“We were doing these line rushes against a college team, and we couldn’t miss,” says Hedberg. “I said to Ulfie after the practice, ‘This is unbelievable! I wonder what Bobby is thinking?’ Bobby had rushed home and called [Jets team doctor] Jerry Wilson. He said, “This is unbelievable! I wonder what the Swedes are thinking?’”
The three would make up one of the greatest and most influential lines in the history of hockey, the Hot Line. Hull brought knowledge and a cannon of a shot to the line, while Hedberg brought intense speed to the mix. Nilsson was a master of the pass and the lines set-up man.
To show just how influential the line was, all one has to do is go to the stats. In his first year playing with the Swedes, Hull potted 77 goals and 142 points; he tallied 53 goals and 95 points the previous season.
Willes also explains how the European players in the league were a crowd favorite (this is the time of the Canada-Russia Summit Series), bringing the average attendance of games up as more were added to each club. The foreigners, however, weren’t welcomed by everyone. Hedberg and Nilsson attribute their less than stellar NHL careers to the beatings they took every night while playing in the WHA.
Besides all the history, Willes knows what his audience craves: absurd hockey stories. Mid-game arrests? Check. Naked hallway fights with fans? Check. Goalies getting caught eating hot dogs on the bench? Check. Arenas that smell like the slaughterhouse? Check. There are too many to mention here, but some of them we already know… that is if you’ve ever seen the epic hockey flick Slap Shot.
A good deal of the hijinks in Slap Shot are directly taken from stories from the WHA. The Hanson brothers were actually the Carlson brothers, who played with the Minnesota Fighting Saints instead of the Charlestown Chiefs. Ogie Oglethorpe was based on WHA rough-man Bill Goldthorpe. Yes, there was lots of drinking in the WHA and yes, every single team was in dire straits when it came to money. It’s all in the book!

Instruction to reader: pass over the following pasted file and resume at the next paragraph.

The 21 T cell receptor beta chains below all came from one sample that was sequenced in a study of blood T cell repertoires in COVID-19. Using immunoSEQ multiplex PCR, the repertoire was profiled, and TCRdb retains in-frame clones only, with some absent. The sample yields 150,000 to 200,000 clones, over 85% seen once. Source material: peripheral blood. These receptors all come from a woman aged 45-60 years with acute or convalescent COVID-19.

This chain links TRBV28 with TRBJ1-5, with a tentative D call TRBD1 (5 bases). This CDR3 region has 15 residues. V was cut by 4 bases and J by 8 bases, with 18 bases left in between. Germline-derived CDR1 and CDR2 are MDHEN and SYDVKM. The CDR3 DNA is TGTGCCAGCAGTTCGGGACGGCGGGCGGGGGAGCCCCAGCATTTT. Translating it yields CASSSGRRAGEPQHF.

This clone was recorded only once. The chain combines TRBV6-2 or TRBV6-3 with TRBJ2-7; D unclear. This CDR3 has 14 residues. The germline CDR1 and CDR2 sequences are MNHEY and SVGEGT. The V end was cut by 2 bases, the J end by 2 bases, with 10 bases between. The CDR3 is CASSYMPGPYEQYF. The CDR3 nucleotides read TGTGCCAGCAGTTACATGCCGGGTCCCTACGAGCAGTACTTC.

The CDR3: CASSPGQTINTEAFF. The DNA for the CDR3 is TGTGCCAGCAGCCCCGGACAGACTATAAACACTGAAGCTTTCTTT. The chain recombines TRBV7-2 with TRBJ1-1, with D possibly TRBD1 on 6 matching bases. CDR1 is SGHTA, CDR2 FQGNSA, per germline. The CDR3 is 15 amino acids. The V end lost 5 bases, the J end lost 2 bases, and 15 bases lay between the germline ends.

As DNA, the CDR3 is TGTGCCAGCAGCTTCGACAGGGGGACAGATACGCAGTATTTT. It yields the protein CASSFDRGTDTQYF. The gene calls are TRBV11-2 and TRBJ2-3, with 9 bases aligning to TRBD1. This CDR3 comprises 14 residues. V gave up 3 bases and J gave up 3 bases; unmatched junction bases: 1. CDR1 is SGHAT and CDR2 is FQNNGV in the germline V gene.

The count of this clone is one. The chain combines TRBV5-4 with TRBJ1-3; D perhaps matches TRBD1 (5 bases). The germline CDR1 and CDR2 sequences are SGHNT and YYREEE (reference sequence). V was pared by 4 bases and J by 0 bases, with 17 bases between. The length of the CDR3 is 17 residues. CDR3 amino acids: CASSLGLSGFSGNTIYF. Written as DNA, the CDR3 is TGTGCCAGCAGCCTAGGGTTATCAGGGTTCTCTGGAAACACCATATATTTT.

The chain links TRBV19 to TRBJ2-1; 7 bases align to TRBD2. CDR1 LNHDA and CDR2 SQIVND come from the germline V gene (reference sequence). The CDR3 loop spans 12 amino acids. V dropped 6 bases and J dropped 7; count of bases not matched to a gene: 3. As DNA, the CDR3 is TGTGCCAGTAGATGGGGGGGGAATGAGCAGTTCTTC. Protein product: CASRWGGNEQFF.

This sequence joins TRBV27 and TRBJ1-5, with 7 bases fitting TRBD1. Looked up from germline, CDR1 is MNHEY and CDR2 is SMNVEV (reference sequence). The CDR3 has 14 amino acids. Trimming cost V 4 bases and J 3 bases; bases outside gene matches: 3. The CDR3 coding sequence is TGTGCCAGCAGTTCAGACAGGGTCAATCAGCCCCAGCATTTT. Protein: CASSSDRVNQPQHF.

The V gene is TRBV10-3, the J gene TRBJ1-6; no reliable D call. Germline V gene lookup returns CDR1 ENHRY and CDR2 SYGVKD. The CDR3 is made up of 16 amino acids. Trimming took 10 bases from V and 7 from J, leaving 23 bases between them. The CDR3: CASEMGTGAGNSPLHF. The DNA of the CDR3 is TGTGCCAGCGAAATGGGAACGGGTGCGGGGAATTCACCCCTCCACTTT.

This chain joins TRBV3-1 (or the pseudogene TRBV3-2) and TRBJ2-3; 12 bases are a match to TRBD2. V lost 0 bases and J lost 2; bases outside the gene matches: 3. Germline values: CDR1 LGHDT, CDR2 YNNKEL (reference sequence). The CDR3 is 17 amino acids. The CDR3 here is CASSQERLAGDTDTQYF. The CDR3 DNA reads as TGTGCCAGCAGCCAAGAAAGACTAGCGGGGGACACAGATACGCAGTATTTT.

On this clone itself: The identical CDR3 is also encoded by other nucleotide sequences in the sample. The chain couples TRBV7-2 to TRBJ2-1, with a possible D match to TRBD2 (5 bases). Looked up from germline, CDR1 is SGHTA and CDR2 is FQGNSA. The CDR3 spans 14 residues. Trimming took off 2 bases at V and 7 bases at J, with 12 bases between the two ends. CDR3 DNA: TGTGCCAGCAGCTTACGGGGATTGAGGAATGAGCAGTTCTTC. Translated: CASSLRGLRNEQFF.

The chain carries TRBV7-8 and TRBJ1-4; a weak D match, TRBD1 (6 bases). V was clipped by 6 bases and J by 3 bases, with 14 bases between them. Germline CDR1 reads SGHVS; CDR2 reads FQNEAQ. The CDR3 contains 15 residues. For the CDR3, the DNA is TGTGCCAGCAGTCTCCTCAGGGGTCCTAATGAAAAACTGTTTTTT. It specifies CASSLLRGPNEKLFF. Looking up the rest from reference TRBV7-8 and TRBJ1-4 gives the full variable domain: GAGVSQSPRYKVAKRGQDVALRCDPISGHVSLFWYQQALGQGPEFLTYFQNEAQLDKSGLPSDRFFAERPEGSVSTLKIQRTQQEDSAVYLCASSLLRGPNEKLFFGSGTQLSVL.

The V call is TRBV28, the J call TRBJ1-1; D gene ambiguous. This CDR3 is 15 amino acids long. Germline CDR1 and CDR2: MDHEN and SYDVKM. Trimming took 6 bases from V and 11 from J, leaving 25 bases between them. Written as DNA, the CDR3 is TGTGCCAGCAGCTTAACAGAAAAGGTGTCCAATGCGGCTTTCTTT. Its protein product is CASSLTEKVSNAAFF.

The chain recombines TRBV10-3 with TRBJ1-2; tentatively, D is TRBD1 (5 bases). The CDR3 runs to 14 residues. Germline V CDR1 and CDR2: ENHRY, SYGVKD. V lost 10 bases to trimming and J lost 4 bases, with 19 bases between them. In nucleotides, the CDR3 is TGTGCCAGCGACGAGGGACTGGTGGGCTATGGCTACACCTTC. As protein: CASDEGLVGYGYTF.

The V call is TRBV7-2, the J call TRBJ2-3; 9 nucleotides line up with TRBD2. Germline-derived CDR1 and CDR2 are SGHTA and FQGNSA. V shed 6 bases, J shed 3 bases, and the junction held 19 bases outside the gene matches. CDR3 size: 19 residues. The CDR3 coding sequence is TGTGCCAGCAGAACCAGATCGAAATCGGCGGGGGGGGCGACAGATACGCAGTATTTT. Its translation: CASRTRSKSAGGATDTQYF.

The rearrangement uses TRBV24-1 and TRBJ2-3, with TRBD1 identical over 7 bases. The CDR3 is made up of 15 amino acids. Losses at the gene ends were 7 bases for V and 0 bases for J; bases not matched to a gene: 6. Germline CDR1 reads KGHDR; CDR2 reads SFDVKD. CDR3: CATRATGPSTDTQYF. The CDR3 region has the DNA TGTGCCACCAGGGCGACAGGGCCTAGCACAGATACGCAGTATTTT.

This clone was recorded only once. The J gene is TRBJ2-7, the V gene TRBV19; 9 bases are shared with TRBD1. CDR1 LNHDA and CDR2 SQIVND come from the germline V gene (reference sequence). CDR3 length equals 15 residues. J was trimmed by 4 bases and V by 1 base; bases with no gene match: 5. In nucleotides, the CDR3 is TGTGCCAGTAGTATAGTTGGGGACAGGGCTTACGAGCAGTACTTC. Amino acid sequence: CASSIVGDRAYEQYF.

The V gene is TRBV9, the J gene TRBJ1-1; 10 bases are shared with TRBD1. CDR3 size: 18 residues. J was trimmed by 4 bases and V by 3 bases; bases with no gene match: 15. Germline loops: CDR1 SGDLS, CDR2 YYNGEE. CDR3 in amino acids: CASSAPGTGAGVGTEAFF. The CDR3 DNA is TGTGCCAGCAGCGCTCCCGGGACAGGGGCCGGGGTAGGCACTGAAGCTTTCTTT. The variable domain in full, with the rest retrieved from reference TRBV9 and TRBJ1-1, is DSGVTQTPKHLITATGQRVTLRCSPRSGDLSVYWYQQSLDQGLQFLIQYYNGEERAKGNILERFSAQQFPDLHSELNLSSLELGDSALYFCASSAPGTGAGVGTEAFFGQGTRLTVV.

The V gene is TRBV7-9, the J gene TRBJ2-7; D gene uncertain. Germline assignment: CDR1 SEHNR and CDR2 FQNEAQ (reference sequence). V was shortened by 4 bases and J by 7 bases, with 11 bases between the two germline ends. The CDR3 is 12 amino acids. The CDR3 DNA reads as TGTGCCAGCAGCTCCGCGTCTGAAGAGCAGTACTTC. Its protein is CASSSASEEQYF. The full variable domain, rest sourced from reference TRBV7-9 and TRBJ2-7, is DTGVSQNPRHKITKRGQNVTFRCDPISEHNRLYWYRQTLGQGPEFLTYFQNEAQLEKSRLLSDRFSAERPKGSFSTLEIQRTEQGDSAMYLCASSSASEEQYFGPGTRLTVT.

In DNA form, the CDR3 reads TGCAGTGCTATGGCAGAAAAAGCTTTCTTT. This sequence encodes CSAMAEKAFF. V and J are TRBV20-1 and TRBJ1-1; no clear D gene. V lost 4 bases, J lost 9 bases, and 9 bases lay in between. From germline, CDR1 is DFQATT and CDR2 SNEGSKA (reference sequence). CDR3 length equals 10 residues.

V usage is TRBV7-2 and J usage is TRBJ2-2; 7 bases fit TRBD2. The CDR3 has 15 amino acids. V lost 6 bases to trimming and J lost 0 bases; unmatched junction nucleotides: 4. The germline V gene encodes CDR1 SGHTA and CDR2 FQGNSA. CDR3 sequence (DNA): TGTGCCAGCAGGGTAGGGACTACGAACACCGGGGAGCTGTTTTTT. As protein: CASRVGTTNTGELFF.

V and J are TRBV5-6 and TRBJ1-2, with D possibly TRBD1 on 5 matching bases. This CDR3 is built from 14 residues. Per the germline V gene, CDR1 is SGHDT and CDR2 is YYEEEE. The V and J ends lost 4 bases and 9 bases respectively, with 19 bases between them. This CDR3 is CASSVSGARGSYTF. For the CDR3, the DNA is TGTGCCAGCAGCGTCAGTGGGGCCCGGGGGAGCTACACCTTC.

But in the end, the WHA is best described by Willes in this simple paragraph:
“No one seems to remember the WHA wrestled the game away from a handful of NHL owners and took it to new markets, that it opened the door for Europeans, and that it offered a generation of players their first chance at a real payday.”
The WHA was a league full of extravagant owners who had teams full of goons, kids, old-timers, foreigners and a handful of talented forwards, defensemen and netminders. The WHA bumped the average salary for minor-leaguers from $12 thousand dollars a season to $30 thousand. It destroyed the reverse clause, brought hockey to the south and west coast, and gave kids like Wayne Gretzky and Mark Messier a chance to play at their elite level with other elite players. It also gave players like Gordie Howe a chance to prove that age doesn’t matter.
Willes’ book is a must read for any hockey fan. Plus, where else can you read about a line that featured Goride and Mark Howe playing alongside Wayne Gretzky?